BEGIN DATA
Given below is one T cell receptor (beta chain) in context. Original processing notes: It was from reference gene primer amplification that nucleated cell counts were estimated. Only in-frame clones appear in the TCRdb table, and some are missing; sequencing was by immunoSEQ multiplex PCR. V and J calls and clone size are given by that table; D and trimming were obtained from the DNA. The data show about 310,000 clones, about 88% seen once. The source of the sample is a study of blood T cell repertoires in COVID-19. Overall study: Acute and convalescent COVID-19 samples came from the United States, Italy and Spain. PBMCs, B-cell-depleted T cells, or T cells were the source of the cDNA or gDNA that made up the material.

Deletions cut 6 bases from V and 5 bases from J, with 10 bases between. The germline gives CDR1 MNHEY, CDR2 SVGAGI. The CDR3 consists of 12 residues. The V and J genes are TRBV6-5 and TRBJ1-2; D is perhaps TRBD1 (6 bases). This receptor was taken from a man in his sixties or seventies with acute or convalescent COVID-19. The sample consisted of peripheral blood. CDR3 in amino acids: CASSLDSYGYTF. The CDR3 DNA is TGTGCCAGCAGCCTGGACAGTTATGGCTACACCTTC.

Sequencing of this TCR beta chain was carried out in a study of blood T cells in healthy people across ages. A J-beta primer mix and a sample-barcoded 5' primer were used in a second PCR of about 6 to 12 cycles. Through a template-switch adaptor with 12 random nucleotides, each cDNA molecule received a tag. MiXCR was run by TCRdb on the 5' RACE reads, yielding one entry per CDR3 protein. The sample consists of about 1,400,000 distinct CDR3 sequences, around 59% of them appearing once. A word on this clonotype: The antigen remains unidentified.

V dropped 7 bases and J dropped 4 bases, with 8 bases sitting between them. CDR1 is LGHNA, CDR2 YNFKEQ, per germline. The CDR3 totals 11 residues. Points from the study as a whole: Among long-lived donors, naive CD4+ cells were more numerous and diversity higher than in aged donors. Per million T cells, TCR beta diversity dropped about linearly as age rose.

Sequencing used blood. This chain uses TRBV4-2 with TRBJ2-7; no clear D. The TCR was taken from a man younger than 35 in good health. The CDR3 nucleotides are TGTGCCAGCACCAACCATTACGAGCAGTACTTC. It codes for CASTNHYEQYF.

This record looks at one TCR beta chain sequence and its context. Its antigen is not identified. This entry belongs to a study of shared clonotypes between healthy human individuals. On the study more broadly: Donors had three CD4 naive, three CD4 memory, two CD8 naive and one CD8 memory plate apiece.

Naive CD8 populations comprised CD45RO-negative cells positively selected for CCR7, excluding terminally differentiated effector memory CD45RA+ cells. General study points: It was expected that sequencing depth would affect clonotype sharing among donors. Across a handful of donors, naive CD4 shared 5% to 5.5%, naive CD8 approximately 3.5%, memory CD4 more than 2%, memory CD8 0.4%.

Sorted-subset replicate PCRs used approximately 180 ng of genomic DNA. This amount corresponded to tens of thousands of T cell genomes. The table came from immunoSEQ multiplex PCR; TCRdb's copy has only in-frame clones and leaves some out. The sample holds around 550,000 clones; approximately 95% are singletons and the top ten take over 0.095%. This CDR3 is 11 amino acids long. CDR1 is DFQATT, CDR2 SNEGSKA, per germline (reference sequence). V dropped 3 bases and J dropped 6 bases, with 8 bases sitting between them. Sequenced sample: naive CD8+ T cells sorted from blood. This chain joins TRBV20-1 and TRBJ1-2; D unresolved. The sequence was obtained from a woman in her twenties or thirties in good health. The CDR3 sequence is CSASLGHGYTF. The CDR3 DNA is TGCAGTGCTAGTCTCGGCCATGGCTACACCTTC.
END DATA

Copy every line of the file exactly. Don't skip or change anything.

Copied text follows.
Given below is one T cell receptor (beta chain) in context. Original processing notes: It was from reference gene primer amplification that nucleated cell counts were estimated. Only in-frame clones appear in the TCRdb table, and some are missing; sequencing was by immunoSEQ multiplex PCR. V and J calls and clone size are given by that table; D and trimming were obtained from the DNA. The data show about 310,000 clones, about 88% seen once. The source of the sample is a study of blood T cell repertoires in COVID-19. Overall study: Acute and convalescent COVID-19 samples came from the United States, Italy and Spain. PBMCs, B-cell-depleted T cells, or T cells were the source of the cDNA or gDNA that made up the material.

Deletions cut 6 bases from V and 5 bases from J, with 10 bases between. The germline gives CDR1 MNHEY, CDR2 SVGAGI. The CDR3 consists of 12 residues. The V and J genes are TRBV6-5 and TRBJ1-2; D is perhaps TRBD1 (6 bases). This receptor was taken from a man in his sixties or seventies with acute or convalescent COVID-19. The sample consisted of peripheral blood. CDR3 in amino acids: CASSLDSYGYTF. The CDR3 DNA is TGTGCCAGCAGCCTGGACAGTTATGGCTACACCTTC.

Sequencing of this TCR beta chain was carried out in a study of blood T cells in healthy people across ages. A J-beta primer mix and a sample-barcoded 5' primer were used in a second PCR of about 6 to 12 cycles. Through a template-switch adaptor with 12 random nucleotides, each cDNA molecule received a tag. MiXCR was run by TCRdb on the 5' RACE reads, yielding one entry per CDR3 protein. The sample consists of about 1,400,000 distinct CDR3 sequences, around 59% of them appearing once. A word on this clonotype: The antigen remains unidentified.

V dropped 7 bases and J dropped 4 bases, with 8 bases sitting between them. CDR1 is LGHNA, CDR2 YNFKEQ, per germline. The CDR3 totals 11 residues. Points from the study as a whole: Among long-lived donors, naive CD4+ cells were more numerous and diversity higher than in aged donors. Per million T cells, TCR beta diversity dropped about linearly as age rose.

Sequencing used blood. This chain uses TRBV4-2 with TRBJ2-7; no clear D. The TCR was taken from a man younger than 35 in good health. The CDR3 nucleotides are TGTGCCAGCACCAACCATTACGAGCAGTACTTC. It codes for CASTNHYEQYF.

This record looks at one TCR beta chain sequence and its context. Its antigen is not identified. This entry belongs to a study of shared clonotypes between healthy human individuals. On the study more broadly: Donors had three CD4 naive, three CD4 memory, two CD8 naive and one CD8 memory plate apiece.

Naive CD8 populations comprised CD45RO-negative cells positively selected for CCR7, excluding terminally differentiated effector memory CD45RA+ cells. General study points: It was expected that sequencing depth would affect clonotype sharing among donors. Across a handful of donors, naive CD4 shared 5% to 5.5%, naive CD8 approximately 3.5%, memory CD4 more than 2%, memory CD8 0.4%.

Sorted-subset replicate PCRs used approximately 180 ng of genomic DNA. This amount corresponded to tens of thousands of T cell genomes. The table came from immunoSEQ multiplex PCR; TCRdb's copy has only in-frame clones and leaves some out. The sample holds around 550,000 clones; approximately 95% are singletons and the top ten take over 0.095%. This CDR3 is 11 amino acids long. CDR1 is DFQATT, CDR2 SNEGSKA, per germline (reference sequence). V dropped 3 bases and J dropped 6 bases, with 8 bases sitting between them. Sequenced sample: naive CD8+ T cells sorted from blood. This chain joins TRBV20-1 and TRBJ1-2; D unresolved. The sequence was obtained from a woman in her twenties or thirties in good health. The CDR3 sequence is CSASLGHGYTF. The CDR3 DNA is TGCAGTGCTAGTCTCGGCCATGGCTACACCTTC.